Rep. Tammy Duckworth (D-Ill.) sacrificed her legs in Iraq when a rocket hit the helicopter she was piloting. But Nancy Pelosi is unwilling to make any sacrifices for Duckworth's sake, and so the war veteran is losing the right to vote for her party's congressional leadership along with her 200 peers.
The Hill has the story about how Duckworth, pictured above—a former VA administrator and the daughter of an Asian immigrant—essentially lost her franchise in the House because she's expecting her first child:
House Democrats are continuing to criticize Minority Leader Nancy Pelosi's refusal to allow Rep. Tammy Duckworth — a double amputee Iraq War veteran whose pregnancy has made her unable to travel — to vote by proxy in leadership elections this week.
Pelosi and her allies have been saying since Nov. 13, when the issue first came up, that House Democratic Caucus rules prohibit proxy votes, and that allowing exceptions for the Illinois Democrat would create a slippery-slope scenario.
The party's longtime congressional leader, of course, has the power to prevent rule-exceptions from growing out of control, especially when the exception is requested by a pregnant double-amputee. But no, Pelosi is hewing to a Scalia-like strict interpretation of the party's legal canon: "The fact is is that it's really important to be here, to be in caucus," she said Monday. "It's more important to vote on the floor."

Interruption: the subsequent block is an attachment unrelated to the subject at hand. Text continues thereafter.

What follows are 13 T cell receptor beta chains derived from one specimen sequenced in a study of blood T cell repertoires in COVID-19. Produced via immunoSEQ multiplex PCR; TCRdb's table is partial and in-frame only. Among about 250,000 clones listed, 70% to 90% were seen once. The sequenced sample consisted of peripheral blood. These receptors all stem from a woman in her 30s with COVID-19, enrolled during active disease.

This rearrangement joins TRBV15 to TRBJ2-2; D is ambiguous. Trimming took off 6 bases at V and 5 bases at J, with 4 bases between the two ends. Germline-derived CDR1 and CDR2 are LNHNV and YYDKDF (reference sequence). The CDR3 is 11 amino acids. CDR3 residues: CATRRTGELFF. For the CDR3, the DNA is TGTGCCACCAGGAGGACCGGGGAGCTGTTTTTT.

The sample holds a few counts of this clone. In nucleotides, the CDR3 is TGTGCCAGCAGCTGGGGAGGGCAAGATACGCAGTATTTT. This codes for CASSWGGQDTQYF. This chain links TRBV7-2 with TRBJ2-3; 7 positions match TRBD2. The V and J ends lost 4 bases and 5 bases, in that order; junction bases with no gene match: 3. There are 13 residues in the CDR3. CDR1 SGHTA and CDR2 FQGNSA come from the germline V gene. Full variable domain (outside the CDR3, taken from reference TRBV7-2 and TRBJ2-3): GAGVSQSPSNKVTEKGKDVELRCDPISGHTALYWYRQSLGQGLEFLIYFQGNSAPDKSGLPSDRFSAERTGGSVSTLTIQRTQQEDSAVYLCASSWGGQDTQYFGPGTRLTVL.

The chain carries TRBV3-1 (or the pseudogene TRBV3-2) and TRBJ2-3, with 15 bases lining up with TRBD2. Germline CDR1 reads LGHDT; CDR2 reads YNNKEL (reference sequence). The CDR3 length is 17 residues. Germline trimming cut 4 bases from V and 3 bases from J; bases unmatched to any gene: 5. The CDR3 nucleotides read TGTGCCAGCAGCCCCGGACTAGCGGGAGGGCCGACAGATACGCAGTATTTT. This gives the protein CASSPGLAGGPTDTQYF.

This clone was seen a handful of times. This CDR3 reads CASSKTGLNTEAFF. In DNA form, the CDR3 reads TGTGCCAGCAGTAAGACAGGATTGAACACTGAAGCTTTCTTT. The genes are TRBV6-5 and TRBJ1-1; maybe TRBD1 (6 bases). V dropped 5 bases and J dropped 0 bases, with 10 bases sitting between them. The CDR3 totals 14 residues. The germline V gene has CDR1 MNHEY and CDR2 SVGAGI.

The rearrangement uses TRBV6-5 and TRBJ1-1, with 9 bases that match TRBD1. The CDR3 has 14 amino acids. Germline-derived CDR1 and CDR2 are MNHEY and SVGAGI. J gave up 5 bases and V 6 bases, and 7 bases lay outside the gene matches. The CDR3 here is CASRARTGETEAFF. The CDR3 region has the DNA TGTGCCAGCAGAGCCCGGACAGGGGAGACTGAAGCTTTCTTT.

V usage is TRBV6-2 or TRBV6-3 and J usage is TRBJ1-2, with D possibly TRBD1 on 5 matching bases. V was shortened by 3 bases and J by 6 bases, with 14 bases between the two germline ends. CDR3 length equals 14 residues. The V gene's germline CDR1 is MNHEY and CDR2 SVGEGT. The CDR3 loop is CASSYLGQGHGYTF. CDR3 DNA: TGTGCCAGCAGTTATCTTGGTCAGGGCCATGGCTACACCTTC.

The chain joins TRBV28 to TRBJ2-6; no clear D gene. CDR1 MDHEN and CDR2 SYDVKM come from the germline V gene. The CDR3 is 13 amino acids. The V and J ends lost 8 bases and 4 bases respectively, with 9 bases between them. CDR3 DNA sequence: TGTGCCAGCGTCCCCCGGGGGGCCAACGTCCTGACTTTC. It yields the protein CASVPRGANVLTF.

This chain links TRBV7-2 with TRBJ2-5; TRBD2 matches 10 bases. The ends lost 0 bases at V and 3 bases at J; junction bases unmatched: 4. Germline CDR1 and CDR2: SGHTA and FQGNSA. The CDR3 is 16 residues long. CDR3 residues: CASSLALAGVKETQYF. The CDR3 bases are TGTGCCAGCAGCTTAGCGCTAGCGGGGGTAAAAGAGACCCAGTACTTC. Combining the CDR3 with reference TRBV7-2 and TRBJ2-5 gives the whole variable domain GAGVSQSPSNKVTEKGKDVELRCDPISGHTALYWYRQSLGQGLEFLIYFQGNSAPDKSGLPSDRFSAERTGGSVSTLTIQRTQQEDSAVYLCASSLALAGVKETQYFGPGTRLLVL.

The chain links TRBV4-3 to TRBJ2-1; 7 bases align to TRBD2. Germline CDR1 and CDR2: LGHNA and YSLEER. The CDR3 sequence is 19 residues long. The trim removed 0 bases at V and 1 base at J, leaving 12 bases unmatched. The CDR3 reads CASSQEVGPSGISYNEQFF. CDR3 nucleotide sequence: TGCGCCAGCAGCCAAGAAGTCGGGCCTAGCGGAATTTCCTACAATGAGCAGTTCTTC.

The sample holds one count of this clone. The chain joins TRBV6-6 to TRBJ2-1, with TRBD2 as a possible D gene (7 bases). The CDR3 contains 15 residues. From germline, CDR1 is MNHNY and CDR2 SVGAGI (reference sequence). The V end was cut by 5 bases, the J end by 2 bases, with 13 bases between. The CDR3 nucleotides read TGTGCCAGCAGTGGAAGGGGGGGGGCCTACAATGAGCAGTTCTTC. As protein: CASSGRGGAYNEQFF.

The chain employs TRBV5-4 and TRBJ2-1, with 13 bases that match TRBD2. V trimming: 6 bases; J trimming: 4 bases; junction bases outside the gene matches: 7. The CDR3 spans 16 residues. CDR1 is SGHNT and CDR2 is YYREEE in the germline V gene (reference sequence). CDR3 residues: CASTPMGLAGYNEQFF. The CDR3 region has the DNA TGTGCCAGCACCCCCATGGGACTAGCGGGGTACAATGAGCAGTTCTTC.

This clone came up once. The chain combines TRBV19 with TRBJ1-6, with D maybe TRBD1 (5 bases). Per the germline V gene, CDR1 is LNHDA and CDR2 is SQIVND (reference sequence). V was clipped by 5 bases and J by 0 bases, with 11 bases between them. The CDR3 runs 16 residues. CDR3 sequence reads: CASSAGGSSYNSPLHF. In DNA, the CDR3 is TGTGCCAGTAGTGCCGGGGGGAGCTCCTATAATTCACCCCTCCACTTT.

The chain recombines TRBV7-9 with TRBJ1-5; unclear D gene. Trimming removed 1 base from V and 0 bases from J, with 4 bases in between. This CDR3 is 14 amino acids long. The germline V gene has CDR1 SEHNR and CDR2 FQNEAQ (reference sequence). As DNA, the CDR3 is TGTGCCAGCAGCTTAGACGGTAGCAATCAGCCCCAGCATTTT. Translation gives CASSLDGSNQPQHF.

Sources suggest to the The Hill that the move is less about rules than softening resistance within the party to Pelosi's chosen candidates on the leadership slate; Duckworth publicly supported a challenger against a Pelosi ally in the contest to be the senior Democrat on the Republican-run Energy and Commerce Committee.
Pelosi's decision has rankled leading Democrats, including Debbie Wasserman Schultz and civil rights icon John Lewis:
[M]any members are concerned about the optics of not allowing Duckworth a proxy vote when Democrats are supposed to be the party that fights for women. Democrats have tried to make electoral gains by touting the "When Women Succeed, America Succeeds" economic agenda.
Duckworth has said she won't fight the decision to make her sit out the balloting. Even an Army officer who endured sexism in the ranks, safely crash-landed a wounded Blackhawk helicopter in a dangerous stretch of Baghdad, and learned how to walk on artificial limbs understands that some fights can't be won.
[Photo credit: AP Images]